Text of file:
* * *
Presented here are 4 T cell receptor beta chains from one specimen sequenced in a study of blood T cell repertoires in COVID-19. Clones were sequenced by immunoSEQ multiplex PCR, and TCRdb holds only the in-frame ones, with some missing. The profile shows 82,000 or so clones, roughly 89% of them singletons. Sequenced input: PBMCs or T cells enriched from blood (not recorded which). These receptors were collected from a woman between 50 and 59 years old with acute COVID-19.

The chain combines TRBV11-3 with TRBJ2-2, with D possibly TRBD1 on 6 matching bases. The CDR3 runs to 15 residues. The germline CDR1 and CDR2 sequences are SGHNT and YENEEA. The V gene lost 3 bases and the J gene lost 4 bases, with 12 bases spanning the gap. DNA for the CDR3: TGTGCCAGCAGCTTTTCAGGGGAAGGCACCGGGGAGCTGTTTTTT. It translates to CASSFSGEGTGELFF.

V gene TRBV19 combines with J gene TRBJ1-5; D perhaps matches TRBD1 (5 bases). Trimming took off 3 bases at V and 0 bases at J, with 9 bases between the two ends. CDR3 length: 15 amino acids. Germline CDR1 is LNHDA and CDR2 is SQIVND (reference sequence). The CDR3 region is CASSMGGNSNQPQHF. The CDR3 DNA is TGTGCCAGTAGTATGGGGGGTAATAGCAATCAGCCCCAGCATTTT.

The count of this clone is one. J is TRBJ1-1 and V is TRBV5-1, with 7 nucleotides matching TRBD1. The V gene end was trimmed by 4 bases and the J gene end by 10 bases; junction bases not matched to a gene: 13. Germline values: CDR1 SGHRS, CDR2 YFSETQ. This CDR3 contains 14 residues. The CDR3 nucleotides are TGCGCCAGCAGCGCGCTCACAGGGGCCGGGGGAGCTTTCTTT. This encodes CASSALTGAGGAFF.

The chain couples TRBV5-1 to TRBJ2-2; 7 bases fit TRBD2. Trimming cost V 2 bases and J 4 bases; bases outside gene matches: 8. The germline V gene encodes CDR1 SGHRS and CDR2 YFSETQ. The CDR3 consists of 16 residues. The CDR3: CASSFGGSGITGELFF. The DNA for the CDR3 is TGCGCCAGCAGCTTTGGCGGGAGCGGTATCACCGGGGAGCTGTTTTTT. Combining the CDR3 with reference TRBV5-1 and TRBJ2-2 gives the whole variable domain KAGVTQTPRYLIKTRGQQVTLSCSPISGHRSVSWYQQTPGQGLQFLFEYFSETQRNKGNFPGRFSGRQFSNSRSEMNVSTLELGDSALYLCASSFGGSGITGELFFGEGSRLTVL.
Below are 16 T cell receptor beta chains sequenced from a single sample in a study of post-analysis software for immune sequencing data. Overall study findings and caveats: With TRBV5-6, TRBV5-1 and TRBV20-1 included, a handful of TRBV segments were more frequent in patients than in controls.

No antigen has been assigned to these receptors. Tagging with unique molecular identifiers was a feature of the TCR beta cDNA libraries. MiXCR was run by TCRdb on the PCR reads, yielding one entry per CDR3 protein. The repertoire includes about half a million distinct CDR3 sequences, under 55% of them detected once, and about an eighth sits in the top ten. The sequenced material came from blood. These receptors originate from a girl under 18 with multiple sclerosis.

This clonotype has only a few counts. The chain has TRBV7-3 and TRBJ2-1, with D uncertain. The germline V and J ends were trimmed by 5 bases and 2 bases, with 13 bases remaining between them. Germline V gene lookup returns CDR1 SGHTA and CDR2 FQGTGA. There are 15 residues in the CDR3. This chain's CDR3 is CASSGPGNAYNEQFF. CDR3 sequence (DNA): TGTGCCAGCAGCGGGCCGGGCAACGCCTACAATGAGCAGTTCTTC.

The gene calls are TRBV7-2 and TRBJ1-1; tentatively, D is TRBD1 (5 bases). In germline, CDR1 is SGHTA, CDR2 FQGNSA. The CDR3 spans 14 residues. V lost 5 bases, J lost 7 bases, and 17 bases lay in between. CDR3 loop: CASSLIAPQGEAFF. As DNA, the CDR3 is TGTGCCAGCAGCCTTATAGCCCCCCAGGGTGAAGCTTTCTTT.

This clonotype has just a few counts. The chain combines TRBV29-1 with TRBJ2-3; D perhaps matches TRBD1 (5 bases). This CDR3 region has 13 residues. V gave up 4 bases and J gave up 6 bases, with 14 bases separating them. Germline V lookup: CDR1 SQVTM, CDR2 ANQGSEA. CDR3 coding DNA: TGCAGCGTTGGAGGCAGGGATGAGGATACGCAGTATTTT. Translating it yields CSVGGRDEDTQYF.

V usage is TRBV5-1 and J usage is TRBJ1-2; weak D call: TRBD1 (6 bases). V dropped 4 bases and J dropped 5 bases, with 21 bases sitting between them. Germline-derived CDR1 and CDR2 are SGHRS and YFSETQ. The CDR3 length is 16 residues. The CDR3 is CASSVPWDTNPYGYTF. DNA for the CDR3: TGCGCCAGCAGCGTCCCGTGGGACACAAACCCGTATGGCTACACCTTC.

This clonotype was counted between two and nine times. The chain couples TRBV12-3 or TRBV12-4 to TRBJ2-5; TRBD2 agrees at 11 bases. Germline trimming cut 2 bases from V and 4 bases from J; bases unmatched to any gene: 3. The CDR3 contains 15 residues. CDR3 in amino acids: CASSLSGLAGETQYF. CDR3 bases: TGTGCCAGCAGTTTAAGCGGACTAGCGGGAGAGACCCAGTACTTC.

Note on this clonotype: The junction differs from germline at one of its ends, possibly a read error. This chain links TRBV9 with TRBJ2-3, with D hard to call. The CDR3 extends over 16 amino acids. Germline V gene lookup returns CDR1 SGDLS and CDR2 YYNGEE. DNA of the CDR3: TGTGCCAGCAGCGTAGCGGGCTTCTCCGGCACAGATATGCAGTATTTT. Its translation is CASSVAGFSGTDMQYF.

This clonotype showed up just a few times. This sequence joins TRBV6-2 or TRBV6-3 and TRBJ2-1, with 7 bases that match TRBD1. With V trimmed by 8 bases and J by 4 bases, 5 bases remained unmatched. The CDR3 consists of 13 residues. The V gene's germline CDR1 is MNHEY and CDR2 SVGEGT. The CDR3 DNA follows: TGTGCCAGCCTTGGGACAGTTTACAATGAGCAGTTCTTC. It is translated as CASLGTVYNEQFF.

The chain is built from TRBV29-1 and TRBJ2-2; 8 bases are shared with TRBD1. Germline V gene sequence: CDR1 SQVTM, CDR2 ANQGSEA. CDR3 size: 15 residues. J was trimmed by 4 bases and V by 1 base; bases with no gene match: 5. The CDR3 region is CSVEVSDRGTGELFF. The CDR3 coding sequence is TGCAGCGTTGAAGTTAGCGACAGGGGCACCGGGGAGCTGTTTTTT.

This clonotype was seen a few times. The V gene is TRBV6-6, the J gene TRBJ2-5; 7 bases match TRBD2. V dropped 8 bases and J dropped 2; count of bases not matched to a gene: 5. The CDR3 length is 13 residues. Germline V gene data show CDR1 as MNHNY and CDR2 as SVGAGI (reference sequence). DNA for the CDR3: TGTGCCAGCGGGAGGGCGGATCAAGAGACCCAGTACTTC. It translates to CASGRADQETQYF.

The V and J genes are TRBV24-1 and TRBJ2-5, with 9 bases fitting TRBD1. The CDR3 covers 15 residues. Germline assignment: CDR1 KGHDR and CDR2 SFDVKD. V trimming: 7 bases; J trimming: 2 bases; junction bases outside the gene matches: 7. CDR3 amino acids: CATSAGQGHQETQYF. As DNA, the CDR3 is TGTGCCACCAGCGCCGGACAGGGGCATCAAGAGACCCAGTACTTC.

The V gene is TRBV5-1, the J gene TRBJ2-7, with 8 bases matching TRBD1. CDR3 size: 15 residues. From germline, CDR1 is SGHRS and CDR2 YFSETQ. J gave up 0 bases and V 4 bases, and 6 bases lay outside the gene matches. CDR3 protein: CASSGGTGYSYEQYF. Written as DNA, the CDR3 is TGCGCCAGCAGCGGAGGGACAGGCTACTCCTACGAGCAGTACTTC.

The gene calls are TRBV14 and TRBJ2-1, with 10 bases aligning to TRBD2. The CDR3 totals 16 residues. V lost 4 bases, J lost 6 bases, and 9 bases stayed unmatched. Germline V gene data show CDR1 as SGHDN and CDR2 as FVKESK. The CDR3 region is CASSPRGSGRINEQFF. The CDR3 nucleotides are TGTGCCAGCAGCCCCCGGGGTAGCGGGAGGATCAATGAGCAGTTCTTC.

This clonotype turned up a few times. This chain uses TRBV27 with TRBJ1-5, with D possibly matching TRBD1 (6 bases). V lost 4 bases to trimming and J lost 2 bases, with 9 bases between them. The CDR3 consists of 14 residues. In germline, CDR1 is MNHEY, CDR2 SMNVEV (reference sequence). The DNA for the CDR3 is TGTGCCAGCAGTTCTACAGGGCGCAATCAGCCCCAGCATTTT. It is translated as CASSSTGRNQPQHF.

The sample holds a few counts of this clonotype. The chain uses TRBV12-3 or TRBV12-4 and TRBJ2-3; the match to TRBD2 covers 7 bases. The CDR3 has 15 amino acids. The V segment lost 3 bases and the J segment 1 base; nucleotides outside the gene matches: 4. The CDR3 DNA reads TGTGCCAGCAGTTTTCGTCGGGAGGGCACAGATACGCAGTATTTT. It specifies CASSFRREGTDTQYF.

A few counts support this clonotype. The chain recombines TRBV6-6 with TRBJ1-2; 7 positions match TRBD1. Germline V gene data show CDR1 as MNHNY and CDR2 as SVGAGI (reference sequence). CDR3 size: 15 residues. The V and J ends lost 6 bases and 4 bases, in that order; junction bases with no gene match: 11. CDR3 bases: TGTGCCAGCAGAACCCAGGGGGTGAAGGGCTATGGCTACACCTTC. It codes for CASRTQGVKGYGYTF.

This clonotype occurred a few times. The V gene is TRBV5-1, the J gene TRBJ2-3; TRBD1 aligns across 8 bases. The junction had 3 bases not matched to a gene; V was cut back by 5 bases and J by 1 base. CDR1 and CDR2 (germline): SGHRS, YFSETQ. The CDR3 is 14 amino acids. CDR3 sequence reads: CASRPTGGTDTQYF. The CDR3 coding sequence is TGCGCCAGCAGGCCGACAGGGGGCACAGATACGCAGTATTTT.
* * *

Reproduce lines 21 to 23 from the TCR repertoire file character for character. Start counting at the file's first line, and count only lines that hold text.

The sample holds a few counts of this clonotype. The chain uses TRBV12-3 or TRBV12-4 and TRBJ2-3; the match to TRBD2 covers 7 bases. The CDR3 has 15 amino acids. The V segment lost 3 bases and the J segment 1 base; nucleotides outside the gene matches: 4. The CDR3 DNA reads TGTGCCAGCAGTTTTCGTCGGGAGGGCACAGATACGCAGTATTTT. It specifies CASSFRREGTDTQYF.

A few counts support this clonotype. The chain recombines TRBV6-6 with TRBJ1-2; 7 positions match TRBD1. Germline V gene data show CDR1 as MNHNY and CDR2 as SVGAGI (reference sequence). CDR3 size: 15 residues. The V and J ends lost 6 bases and 4 bases, in that order; junction bases with no gene match: 11. CDR3 bases: TGTGCCAGCAGAACCCAGGGGGTGAAGGGCTATGGCTACACCTTC. It codes for CASRTQGVKGYGYTF.

This clonotype occurred a few times. The V gene is TRBV5-1, the J gene TRBJ2-3; TRBD1 aligns across 8 bases. The junction had 3 bases not matched to a gene; V was cut back by 5 bases and J by 1 base. CDR1 and CDR2 (germline): SGHRS, YFSETQ. The CDR3 is 14 amino acids. CDR3 sequence reads: CASRPTGGTDTQYF. The CDR3 coding sequence is TGCGCCAGCAGGCCGACAGGGGGCACAGATACGCAGTATTTT.